Candidate Preliminary Phone Screening -- 6 Telling Interview Questions
By Ray Plummer
It is well known that a preliminary phone interview is a great tool to weed out and streamline the hiring process. Unfortunately, many organizations don’t pay enough attention to the candidate phone screening step and thus wind up needlessly wasting significant time and resources.
With a phone and a little time, you can quickly determine if the candidate’s qualifications, experience, work aspirations, and salary requirements match up with the position. Additionally, you can get an initial feel for if they might be a good fit for your organization’s culture.
A carefully planned phone screening process should be built into your HR department’s hiring protocol. This will help immediately eliminate unsuitable candidates so that even greater amounts of time are not lost performing unnecessary face-to-face interviews. Paying extreme attention to this specific step and refining it will make the over-all hiring process much more expedient while also saving a great deal of unnecessary expense for your organization.
While we recommend developing a comprehensive process tailored to various roles and your organization’s objectives, the following six screening questions when used properly are some of the best.
1. Do you remember applying for the role?
This is probably the first basic question, which if asked without prior notice, will give away a great deal about the candidate and how serious they were and still are about winning the position within your organization. Ask a simple leading question to gain additional clarity… When and how did you first learn about the position?
2. What was it about the job description that attracted your attention?
Often lower quality candidates give very little thought to evaluating the hiring organization or role for which they’ve applied. As such, they wind up opportunistically pursuing every position they come across. This is a sign of someone which is likely is not a good fit as they have not put in the necessary consideration to fully identify your organization as a place the definitively would like to continue their career path.
3. What are you ideally looking for in your next role?
This question will help determine whether the open position will meet the candidate’s personal aspirations. Ask the candidate for an off-the-cuff wish list of the items most important to them going forward. The list they provide is such an unprepared fashion can serve in determining if this person might be a good fit for the role. Should you decide to advance this person forward for a face-to-face interview, this wish list can then serve as a reference point as well as a cross-check during the formal interview process.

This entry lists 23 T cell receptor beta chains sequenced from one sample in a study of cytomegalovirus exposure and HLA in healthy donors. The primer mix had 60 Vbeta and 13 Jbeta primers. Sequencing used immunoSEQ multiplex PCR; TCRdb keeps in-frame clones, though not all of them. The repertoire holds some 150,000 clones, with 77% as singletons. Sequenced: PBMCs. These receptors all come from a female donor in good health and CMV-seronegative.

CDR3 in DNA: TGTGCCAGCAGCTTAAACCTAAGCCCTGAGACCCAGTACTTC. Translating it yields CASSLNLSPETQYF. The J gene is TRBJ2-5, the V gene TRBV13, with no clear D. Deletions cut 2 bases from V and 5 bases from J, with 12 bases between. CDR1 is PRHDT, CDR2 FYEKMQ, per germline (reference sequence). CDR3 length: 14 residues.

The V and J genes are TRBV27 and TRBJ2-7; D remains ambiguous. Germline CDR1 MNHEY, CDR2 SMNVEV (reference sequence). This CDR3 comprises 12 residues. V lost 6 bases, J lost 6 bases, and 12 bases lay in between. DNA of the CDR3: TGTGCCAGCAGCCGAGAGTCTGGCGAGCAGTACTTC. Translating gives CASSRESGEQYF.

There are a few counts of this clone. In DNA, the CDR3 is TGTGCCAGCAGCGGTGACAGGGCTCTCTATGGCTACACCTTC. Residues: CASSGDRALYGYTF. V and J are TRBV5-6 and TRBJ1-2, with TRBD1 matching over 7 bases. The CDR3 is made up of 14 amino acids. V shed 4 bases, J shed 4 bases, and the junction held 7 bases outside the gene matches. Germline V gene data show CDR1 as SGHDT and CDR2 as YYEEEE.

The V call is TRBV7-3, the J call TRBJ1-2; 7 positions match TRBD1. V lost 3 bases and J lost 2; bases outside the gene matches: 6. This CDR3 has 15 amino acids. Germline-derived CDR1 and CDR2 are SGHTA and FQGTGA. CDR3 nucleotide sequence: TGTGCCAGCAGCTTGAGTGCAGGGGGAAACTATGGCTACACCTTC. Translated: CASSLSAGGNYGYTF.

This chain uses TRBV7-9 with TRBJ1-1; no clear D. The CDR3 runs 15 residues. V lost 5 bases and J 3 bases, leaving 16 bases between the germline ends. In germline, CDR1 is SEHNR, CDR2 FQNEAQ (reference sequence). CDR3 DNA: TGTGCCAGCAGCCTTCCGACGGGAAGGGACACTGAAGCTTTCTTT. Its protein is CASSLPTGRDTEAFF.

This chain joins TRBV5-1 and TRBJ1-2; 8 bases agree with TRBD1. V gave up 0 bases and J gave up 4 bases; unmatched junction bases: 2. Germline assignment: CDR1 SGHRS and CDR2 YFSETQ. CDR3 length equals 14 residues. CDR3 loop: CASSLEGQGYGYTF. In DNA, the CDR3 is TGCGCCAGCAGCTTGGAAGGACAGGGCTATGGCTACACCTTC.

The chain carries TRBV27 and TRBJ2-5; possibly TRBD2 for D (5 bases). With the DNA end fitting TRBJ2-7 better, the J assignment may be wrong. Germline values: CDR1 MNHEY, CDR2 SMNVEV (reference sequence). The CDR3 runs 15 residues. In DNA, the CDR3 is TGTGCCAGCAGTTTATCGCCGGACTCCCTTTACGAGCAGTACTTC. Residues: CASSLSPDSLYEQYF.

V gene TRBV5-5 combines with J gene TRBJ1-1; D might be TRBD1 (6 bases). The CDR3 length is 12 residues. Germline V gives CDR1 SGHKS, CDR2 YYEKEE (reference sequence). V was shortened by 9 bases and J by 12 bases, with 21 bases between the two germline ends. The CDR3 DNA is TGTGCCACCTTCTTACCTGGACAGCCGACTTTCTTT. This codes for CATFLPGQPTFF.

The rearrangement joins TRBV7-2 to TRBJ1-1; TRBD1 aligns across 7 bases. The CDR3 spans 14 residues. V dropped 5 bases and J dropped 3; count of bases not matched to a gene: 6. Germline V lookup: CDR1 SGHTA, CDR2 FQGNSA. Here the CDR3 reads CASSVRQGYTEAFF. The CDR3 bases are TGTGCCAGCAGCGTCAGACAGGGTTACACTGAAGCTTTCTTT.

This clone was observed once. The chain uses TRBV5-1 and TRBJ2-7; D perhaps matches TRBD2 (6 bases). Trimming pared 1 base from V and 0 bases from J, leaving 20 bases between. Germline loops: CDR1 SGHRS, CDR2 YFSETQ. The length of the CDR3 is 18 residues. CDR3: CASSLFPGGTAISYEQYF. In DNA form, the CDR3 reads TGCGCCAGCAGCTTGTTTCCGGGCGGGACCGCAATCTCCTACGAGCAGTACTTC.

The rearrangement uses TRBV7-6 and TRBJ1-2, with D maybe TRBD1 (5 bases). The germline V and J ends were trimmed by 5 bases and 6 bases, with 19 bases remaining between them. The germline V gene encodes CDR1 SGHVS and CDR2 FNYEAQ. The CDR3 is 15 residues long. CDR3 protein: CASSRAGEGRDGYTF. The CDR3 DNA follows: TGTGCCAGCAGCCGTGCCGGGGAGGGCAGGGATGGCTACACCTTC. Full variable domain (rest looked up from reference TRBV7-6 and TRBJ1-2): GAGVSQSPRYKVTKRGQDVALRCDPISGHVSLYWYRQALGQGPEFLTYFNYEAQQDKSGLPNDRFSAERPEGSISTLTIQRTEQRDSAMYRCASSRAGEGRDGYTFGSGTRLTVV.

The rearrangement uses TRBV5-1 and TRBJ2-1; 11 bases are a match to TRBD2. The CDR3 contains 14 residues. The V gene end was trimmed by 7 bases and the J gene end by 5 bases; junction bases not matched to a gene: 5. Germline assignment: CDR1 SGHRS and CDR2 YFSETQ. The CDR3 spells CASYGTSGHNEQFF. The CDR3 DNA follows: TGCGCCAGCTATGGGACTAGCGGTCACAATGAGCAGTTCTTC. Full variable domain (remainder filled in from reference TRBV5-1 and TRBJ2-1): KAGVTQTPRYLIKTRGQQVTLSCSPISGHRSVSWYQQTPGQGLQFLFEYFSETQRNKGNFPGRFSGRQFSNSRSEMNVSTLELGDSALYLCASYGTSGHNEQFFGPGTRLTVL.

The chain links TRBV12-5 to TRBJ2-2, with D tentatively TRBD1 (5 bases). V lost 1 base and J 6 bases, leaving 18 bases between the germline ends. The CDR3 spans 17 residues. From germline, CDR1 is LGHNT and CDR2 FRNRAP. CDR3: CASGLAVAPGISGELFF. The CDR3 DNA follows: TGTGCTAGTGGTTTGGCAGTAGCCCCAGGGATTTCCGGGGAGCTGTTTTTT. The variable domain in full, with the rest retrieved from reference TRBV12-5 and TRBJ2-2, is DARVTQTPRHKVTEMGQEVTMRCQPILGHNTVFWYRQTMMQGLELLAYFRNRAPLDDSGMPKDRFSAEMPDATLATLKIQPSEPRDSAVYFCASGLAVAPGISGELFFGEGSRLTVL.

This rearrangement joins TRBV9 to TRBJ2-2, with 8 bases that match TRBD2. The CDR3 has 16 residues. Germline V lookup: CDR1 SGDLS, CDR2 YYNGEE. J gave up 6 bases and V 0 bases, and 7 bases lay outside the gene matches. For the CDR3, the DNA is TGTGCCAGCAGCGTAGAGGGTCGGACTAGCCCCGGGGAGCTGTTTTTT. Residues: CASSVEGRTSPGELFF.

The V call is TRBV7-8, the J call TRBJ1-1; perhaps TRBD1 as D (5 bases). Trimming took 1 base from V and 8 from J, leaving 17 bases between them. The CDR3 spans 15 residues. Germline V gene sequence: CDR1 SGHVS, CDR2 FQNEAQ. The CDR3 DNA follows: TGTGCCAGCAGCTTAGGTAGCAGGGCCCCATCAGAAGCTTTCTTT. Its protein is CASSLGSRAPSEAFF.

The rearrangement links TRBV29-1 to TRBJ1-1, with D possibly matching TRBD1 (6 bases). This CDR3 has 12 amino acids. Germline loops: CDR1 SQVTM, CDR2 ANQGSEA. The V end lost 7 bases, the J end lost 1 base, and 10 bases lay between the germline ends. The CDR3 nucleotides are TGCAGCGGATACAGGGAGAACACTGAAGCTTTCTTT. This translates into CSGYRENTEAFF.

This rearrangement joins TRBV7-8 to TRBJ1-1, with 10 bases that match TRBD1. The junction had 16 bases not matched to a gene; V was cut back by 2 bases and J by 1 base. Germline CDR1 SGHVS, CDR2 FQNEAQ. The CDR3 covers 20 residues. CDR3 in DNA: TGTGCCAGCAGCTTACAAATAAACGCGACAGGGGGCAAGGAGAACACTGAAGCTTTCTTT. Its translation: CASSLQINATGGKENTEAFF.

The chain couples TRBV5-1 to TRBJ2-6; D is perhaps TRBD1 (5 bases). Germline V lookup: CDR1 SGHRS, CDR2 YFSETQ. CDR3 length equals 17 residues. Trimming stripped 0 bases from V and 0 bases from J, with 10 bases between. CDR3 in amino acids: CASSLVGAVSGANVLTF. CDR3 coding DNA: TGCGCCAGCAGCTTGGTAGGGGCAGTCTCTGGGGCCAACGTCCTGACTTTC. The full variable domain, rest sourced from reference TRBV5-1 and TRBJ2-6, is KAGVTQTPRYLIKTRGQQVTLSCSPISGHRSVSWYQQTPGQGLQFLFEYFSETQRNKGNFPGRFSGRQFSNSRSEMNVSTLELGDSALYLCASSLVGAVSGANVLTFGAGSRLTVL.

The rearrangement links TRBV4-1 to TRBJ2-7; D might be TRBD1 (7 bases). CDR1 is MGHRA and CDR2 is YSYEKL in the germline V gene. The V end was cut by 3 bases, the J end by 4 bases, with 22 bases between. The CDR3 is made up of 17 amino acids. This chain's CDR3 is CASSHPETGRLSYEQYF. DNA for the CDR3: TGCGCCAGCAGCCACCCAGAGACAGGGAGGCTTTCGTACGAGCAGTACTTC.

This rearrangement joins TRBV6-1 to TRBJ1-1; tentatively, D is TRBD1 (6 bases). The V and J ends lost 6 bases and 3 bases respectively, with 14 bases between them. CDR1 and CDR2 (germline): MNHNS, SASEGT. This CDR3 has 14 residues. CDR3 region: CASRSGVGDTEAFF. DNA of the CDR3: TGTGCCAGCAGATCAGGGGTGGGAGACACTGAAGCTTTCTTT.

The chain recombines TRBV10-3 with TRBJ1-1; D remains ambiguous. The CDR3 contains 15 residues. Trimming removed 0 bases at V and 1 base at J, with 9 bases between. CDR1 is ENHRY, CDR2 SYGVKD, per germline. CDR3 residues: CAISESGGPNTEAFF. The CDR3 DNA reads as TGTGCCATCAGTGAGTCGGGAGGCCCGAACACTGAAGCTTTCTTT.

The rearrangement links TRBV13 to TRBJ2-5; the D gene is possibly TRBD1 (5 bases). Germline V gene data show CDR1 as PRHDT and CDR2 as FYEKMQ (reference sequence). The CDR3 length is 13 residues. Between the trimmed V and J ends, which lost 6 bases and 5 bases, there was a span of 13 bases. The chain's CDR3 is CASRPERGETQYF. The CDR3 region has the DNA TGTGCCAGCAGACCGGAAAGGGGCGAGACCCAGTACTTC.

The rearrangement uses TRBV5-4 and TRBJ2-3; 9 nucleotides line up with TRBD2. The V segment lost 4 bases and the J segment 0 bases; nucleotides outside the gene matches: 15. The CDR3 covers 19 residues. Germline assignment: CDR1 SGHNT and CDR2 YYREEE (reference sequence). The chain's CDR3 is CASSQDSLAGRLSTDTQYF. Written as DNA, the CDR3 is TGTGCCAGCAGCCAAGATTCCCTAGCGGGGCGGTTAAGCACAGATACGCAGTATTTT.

4. What are your salary expectations?
It is very crucial to ask the candidates about their salary expectations early in the process. It is a quick filter to decide if you would be able to accommodate them. If the candidate is already earning well above what the position can offer, there is no point moving forward in the process. Even if they are willing to accept a lower offer, they likely will not be happy in the long term if they feel their contribution is out of line with the compensation provided.
5. How much notice do you intend to give your current employer?
Asking the candidate about their notice period will suddenly make the hiring process very real. If the candidate informs you of immediate availability, while not a disqualifier, you will certainly want to know much more about why they are currently unemployed and how that factors in with their prior role. Similarly, if you have an urgent need to fill the requirement and the candidate won’t be available for an extended time, it makes no sense to advance them in the process.
6. What is your availability for a face-to-face interview in the next few days?
The answer provided to this question can help gauge the seriousness of the candidate in pursuing the role. If the applicant says they cannot meet within a reasonable period of time without providing an adequate explanation, you should begin to question whether they are serious about pursuing the position.
There is no exact science for doing a candidate phone screening interview. It takes practice and experience to get a good feel for interpreting the answers provided. My best advice is to talk very little during the call. Make a point to ask specific planned questions and carefully listen to the answers provided. With experience, the ability to following your instinct to gain an impression of the individual will serve you well in the long-term and help you quickly evaluate and hire great talent for your organization.